Such was the versified pedagogy of nationalism in its demotic avatar. Addressed less to peasants across a class divide, it was aimed at converting the inadequate nationalist within the broad spectrum of petty bourgeoisie and the urban poor. Polemical in nature and intemperate in tonality and politics, it was proscribed by the authorities after a short initial print run: these chapbooks and booklets now lie sequestered in the cavernous hold of the erstwhile library of the Secretary of State for India in London and the National Archives in India. In a sense, nationalism had made poets out of a good many Indians residing in the district headquarters and smaller towns. Published from such North Indian towns as Banaras, Allahabad, Kanpur, Agra and Gorakhpur, this outpouring of nationalist exhortation was not merely a U.P. phenomenon. Composed, or often simply compiled for the most part by indifferent male poets, a good many of these tracts reflected standard Gandhian themes in their titles, with a latent tendency to go into overdrive.
In their titles, one can almost trace a transition from ‘non-violent’ to abrasive, militant, even violent rubrics. Thus Asahyog, Rashtriya Sangitmala, Swarajya Gitanjali, Asahyog Kajli, Rashtriya Toofan, Gandhi ka Danka, yield in stages to Gandhi ki Larai, Gandhi Ghor Sangram, Gandhi ki Top, ending with the murderous Gandhi ki Nangi Talwar. As with the title, the epigraph could be equally confrontational: the ‘Dumkati Sarkar’ pamphlet, for instance, boldly announced the compiler’s intention to haul the British officers leading a cushy life over the coals – in the Hindi idiom over clods and stones. ‘Bahut din kar liya aram makhmal ke gadelon par; sulata hun tumhen ab patthar aur dhelon par’!
The iconography of such militant mobilization could again be familiar and outlandish in equal measure. Thus we have an illustration titled Swaraj ki Larai by one Prabhu Dayal, published as a single page broadsheet by Shyam Sundar Lal, ‘Picture Merchant’, Chowk, Cawnpore. Purporting to paint a ‘realist picture’ of the state of the country during the Civil Disobedience Movement, 1930-32, it opens a page from the Ramayan at ‘Bharat Kand’! On one page Gandhi is portrayed, his kutiya-hut in the background, wielding the charkha in a defensive posture.
Standing next to him is a satyagrahi, head bent in peaceful pose, about to be clobbered by a policeman crossing over from the side of state power onto the space symbolically occupied by Gandhi and Nehru; the latter portrayed in the somewhat comical avatar of Hanuman, flying in with the sanjeevni booti parvat in one hand and the mace of ‘boycott of English goods’ in the other. His intended landing site is not a comatose Laxman, but Sita personified as azadi, sitting forlornly under a date palm tree, otherwise an Islamic symbol! The bulk of the page has ‘azadi’ literally cornered by a Englishman-Ravan, not a ten-headed dashanan, but a sola topi wearing, multi-armed (15 in number) creature, each arm designating such instruments of colonial rule as Rai Bahaduri, fauj, the might of the sword, handcuffs, Ordinance, Criminal Law Amendment [Act], sec. 144, sec. 124A, Magistracy, Cavalry, Police, Jail and so on. Counterposing the succour-bringing Hanuman/Nehru, we have a tiger moth hovering over the top of the page occupied by the colonial state structure. To locate the picture in space and time is the Qutub Minar, and a sketch of the newly constructed Imperial Legislative Assembly – in a word, the colonial state, as had been recently ensconced on Raisina Hill in New Delhi!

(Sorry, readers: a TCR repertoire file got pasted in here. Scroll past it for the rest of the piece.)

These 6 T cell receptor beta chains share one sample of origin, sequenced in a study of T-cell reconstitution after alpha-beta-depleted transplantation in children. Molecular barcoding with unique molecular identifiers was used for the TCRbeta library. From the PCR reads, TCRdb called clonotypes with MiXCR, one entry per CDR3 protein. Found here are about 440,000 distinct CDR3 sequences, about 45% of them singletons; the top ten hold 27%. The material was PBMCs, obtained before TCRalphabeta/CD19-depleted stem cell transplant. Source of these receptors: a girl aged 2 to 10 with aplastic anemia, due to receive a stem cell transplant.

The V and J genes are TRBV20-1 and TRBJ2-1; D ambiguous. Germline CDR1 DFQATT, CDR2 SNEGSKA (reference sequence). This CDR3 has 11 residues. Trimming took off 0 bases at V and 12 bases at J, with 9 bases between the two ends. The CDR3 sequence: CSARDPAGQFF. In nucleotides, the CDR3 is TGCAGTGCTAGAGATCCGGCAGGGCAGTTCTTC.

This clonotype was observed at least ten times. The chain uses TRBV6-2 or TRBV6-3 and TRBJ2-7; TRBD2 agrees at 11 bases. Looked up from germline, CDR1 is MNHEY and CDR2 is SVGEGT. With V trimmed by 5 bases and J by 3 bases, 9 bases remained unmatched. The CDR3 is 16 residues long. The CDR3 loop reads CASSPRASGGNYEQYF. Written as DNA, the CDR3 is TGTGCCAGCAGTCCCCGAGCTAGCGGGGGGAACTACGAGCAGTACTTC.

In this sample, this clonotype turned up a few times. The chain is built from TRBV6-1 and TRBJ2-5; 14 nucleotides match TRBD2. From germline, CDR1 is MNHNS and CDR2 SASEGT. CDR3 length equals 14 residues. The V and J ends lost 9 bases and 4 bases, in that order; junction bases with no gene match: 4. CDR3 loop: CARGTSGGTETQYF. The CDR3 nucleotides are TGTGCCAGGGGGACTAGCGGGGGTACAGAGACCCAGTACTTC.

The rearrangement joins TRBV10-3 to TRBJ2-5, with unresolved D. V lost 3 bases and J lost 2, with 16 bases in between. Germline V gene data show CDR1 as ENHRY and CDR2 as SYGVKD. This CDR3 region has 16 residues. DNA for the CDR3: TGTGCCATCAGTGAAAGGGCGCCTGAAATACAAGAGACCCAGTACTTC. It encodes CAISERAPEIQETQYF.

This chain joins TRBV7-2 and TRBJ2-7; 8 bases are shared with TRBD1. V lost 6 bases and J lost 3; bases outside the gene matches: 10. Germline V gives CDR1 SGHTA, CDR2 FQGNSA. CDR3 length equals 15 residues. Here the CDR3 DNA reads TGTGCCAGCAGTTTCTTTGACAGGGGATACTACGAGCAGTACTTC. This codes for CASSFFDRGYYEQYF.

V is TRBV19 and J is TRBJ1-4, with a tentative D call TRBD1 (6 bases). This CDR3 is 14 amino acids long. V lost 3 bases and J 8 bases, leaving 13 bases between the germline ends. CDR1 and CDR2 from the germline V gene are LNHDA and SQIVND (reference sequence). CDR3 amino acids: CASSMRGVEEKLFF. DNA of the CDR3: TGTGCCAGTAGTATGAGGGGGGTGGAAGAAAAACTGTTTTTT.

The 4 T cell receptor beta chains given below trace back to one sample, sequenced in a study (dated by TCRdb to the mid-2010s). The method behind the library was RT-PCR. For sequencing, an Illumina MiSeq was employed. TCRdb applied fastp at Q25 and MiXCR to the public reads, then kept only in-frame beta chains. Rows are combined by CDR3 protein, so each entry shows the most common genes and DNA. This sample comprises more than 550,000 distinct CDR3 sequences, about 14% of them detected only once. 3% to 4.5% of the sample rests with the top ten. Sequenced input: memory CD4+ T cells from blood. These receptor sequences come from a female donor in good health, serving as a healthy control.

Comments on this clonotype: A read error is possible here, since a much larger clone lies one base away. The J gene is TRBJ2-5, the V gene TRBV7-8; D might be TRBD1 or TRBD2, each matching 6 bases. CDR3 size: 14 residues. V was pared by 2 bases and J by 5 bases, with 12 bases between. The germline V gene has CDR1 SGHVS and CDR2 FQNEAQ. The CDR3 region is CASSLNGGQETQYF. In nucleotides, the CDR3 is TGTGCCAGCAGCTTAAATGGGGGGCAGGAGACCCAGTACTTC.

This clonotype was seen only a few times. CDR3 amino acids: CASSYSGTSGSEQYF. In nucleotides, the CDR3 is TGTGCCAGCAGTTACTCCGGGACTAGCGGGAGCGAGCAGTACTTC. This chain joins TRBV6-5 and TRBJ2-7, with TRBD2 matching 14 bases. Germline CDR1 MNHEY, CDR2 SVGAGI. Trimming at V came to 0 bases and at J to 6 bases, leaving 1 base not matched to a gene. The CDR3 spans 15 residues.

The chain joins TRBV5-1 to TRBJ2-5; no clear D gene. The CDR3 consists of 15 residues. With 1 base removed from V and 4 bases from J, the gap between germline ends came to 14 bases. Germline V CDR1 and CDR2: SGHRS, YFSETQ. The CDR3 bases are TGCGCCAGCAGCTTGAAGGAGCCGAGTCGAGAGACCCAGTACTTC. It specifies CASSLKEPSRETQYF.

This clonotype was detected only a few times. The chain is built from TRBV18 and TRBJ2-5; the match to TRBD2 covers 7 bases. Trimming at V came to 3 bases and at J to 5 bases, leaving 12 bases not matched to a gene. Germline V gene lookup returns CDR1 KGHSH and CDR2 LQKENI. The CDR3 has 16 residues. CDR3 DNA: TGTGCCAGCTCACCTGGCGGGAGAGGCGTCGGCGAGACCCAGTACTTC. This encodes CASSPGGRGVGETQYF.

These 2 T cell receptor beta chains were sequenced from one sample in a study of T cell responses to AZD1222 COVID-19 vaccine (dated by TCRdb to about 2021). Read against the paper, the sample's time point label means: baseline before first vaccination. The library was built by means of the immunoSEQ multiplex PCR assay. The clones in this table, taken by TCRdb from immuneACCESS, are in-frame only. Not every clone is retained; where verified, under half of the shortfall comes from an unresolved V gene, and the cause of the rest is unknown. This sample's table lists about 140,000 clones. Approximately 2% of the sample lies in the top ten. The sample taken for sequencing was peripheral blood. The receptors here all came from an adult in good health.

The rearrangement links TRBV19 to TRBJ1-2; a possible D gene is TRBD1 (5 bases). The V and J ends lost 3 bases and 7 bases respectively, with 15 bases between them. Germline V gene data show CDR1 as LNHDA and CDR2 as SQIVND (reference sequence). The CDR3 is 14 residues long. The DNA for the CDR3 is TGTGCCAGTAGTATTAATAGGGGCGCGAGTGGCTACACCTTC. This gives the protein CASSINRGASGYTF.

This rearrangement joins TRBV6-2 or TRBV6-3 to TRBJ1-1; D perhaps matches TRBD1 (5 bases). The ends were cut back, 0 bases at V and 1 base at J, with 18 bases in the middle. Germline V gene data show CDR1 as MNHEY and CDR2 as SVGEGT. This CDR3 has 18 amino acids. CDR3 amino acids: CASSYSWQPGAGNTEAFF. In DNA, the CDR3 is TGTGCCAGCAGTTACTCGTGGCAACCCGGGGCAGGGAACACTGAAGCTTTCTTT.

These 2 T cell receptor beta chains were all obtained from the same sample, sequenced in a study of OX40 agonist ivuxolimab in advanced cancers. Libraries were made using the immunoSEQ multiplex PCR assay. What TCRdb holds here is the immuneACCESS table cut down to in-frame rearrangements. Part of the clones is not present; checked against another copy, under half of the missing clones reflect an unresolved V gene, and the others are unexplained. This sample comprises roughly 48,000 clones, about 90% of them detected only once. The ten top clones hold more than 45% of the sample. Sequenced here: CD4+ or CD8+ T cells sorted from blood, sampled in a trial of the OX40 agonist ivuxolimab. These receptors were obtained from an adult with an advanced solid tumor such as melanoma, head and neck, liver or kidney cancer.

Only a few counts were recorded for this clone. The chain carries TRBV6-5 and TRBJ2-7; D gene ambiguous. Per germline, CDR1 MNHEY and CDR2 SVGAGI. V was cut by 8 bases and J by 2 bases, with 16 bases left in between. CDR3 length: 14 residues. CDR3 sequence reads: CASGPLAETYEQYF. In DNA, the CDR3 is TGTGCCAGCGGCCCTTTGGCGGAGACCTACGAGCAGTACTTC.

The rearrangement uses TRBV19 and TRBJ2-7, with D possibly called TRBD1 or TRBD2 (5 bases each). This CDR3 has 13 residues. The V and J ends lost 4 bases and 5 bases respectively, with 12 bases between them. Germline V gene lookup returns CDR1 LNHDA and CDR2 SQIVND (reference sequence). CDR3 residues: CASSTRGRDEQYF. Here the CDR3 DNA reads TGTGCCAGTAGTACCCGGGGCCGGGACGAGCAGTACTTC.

Piquant and overbearing in its topoi when transmuted into verse, such picturesque exhortations, as the one depicting Nehru as Hanuman, could be equally forced. Witness this comparison (quite widespread) between Gandhi and Krishna:
He played a mellifluous flute; this one deftly charkha plies;
He polished off cow’s milk, this one favours bakri-milk;
He had gwalas for companions, now he enlists volunteers;
He was known as the butter-thief, this one goes by the name of ‘namakchor’, the salt robber barron.1
There was a more fundamental sense in which this sort of nationalist poetry ‘from the heart’ reflected the inner dispositions and subjectivities of the (usually) ‘savarn’, literate, male nationalists. This meant that even paeans of praise for such immaculately Gandhian themes as abstinence or khaddar-wear could descend into casteist slur or pornographic contemplation of the feminine body, inadequately draped in fine, diaphanous videshi saris. Paradoxically, the more noble the sentiment of a newly cultivated nationalism motivating the ‘savarn’ males, the more it emerged in ‘pedagogic poetry’ as tinged with a distaste for the ‘Bhangi-Chamars’ et al, and as palpable sexism.
Written in the Bhojpuri dialect of eastern U.P. and Bihar, and set to traditional refrain, these nationalist songs lamented the harm wrought about by ‘firangia’, ‘puliswa’ (policemen) etc. What is striking about its new Gandhian versions (propagating abstinence) addressed to the drinker (‘sharabwa’), or more colloquially the nishabajwa-drunkard, is the common association of the vice with the low castes, and hence unworthy of proper (upper caste) behaviour.